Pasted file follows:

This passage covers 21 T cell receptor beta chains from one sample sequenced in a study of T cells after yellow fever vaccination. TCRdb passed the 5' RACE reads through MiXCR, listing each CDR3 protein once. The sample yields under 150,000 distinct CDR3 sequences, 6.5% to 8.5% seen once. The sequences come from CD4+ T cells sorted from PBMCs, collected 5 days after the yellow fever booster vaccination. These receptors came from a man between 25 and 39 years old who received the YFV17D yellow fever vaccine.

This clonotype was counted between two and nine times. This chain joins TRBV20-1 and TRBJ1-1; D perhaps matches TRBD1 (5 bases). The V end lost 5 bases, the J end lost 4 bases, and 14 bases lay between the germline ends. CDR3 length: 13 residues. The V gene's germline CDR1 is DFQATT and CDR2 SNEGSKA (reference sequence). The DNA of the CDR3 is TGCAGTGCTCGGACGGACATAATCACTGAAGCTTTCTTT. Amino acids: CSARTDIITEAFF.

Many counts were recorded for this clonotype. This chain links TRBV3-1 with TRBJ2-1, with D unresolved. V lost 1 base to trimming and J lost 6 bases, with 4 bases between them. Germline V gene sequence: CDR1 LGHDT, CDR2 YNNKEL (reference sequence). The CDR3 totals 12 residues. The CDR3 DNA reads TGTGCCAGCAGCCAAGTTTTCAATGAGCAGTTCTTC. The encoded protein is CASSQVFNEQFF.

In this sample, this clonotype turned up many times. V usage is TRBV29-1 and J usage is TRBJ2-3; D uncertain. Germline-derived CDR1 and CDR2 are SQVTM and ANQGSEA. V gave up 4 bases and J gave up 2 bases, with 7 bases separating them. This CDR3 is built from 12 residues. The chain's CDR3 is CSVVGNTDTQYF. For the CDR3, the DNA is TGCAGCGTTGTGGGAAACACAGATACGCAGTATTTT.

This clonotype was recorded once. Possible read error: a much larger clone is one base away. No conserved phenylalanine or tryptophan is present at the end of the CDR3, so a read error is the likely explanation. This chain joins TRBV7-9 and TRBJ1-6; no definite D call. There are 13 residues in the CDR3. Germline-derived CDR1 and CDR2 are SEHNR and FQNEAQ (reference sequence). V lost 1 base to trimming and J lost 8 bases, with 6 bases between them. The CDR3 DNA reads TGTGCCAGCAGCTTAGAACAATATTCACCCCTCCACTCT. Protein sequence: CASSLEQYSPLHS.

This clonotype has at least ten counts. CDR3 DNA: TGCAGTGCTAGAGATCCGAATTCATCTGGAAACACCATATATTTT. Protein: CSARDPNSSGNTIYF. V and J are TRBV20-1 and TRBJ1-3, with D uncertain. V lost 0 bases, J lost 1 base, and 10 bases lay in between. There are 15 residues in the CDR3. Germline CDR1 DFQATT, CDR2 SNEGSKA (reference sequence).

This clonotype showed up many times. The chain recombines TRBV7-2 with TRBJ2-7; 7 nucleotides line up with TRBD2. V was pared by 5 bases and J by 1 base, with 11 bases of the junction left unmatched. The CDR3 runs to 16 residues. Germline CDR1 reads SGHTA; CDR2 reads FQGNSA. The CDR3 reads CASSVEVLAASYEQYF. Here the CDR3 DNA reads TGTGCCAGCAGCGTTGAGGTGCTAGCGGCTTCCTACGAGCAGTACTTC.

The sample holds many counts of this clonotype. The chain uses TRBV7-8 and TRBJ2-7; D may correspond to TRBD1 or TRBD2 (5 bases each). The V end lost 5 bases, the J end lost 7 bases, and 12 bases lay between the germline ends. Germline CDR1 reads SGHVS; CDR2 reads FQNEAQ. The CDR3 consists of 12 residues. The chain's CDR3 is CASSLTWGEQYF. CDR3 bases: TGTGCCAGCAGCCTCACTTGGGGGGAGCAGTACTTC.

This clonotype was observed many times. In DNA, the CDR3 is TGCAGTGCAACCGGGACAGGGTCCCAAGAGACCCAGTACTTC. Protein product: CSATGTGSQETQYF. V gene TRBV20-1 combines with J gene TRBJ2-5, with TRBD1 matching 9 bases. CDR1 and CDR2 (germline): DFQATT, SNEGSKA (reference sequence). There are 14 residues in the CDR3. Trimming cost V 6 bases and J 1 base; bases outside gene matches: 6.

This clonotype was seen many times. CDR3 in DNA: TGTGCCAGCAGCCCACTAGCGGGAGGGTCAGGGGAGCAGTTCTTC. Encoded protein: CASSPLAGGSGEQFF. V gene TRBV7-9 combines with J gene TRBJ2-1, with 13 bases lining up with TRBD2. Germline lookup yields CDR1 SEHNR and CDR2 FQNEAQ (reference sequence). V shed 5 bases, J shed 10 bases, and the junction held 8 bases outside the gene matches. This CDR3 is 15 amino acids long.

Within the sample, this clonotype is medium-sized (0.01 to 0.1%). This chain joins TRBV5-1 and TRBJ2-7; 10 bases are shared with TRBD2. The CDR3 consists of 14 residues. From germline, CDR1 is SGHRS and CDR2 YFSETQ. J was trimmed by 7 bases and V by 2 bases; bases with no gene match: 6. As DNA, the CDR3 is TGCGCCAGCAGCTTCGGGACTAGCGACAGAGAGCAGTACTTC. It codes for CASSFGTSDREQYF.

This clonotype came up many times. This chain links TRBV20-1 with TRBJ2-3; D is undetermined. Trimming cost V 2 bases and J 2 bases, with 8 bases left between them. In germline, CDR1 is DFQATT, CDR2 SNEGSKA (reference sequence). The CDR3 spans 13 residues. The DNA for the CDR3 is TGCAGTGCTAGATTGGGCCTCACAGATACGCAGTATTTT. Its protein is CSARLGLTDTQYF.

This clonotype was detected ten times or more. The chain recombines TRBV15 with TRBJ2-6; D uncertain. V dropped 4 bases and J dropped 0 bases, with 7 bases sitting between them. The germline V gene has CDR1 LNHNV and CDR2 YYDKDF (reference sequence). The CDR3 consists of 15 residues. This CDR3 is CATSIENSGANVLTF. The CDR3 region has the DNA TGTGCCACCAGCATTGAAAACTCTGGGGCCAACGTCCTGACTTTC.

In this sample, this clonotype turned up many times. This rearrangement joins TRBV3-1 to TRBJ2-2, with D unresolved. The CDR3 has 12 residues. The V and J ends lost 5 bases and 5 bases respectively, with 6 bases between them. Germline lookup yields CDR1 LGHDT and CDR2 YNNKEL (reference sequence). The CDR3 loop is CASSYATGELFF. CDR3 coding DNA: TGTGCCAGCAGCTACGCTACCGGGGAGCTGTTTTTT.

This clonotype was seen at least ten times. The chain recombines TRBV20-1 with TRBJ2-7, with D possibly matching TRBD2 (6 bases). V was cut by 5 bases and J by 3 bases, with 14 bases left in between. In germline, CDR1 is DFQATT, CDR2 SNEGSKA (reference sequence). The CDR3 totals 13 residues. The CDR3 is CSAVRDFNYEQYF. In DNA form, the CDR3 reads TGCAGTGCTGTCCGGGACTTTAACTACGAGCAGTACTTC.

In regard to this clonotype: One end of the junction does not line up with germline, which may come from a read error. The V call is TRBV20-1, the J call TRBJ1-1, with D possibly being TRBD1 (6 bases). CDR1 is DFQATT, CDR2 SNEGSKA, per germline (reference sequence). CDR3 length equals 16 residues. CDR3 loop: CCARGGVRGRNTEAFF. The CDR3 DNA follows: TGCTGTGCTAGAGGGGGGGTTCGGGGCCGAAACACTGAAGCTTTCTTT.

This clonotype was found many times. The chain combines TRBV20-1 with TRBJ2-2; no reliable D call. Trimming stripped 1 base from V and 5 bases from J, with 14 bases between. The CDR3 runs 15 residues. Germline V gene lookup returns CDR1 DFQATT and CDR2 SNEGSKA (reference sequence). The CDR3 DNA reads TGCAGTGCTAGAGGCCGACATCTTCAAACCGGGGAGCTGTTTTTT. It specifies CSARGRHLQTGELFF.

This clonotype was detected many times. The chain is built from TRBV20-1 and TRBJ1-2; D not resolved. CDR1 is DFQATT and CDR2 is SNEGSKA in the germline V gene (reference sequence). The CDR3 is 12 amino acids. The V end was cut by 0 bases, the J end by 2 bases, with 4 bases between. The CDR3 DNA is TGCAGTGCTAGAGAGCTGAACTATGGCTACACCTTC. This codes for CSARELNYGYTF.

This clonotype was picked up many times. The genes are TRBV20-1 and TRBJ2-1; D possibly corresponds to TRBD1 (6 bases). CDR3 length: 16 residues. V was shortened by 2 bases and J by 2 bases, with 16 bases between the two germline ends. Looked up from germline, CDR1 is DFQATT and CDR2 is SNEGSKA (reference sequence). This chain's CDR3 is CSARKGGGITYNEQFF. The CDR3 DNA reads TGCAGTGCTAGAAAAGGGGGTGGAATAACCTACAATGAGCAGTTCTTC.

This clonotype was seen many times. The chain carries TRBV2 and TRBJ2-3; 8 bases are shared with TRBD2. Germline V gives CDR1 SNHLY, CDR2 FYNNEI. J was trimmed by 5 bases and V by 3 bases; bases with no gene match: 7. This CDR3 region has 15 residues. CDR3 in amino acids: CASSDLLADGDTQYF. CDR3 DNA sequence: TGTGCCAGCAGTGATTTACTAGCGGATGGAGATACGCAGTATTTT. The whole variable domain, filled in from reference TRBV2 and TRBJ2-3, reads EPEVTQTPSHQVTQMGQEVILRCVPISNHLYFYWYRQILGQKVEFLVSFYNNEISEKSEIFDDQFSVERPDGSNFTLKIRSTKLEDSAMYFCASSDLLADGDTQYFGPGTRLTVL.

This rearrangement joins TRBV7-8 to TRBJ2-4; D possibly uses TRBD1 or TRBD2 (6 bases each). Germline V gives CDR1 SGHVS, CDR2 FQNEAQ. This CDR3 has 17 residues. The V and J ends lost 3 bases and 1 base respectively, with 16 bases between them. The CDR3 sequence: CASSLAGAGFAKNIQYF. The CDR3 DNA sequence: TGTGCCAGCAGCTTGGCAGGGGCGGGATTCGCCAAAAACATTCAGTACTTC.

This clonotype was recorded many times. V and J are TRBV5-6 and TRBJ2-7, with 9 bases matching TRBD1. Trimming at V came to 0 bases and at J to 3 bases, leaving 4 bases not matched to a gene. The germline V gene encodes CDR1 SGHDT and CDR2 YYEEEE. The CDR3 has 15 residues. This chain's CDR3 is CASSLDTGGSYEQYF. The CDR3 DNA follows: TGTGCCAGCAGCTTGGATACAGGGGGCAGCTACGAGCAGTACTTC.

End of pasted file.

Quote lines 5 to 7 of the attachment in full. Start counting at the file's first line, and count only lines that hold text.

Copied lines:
This clonotype was recorded once. Possible read error: a much larger clone is one base away. No conserved phenylalanine or tryptophan is present at the end of the CDR3, so a read error is the likely explanation. This chain joins TRBV7-9 and TRBJ1-6; no definite D call. There are 13 residues in the CDR3. Germline-derived CDR1 and CDR2 are SEHNR and FQNEAQ (reference sequence). V lost 1 base to trimming and J lost 8 bases, with 6 bases between them. The CDR3 DNA reads TGTGCCAGCAGCTTAGAACAATATTCACCCCTCCACTCT. Protein sequence: CASSLEQYSPLHS.

This clonotype has at least ten counts. CDR3 DNA: TGCAGTGCTAGAGATCCGAATTCATCTGGAAACACCATATATTTT. Protein: CSARDPNSSGNTIYF. V and J are TRBV20-1 and TRBJ1-3, with D uncertain. V lost 0 bases, J lost 1 base, and 10 bases lay in between. There are 15 residues in the CDR3. Germline CDR1 DFQATT, CDR2 SNEGSKA (reference sequence).

This clonotype showed up many times. The chain recombines TRBV7-2 with TRBJ2-7; 7 nucleotides line up with TRBD2. V was pared by 5 bases and J by 1 base, with 11 bases of the junction left unmatched. The CDR3 runs to 16 residues. Germline CDR1 reads SGHTA; CDR2 reads FQGNSA. The CDR3 reads CASSVEVLAASYEQYF. Here the CDR3 DNA reads TGTGCCAGCAGCGTTGAGGTGCTAGCGGCTTCCTACGAGCAGTACTTC.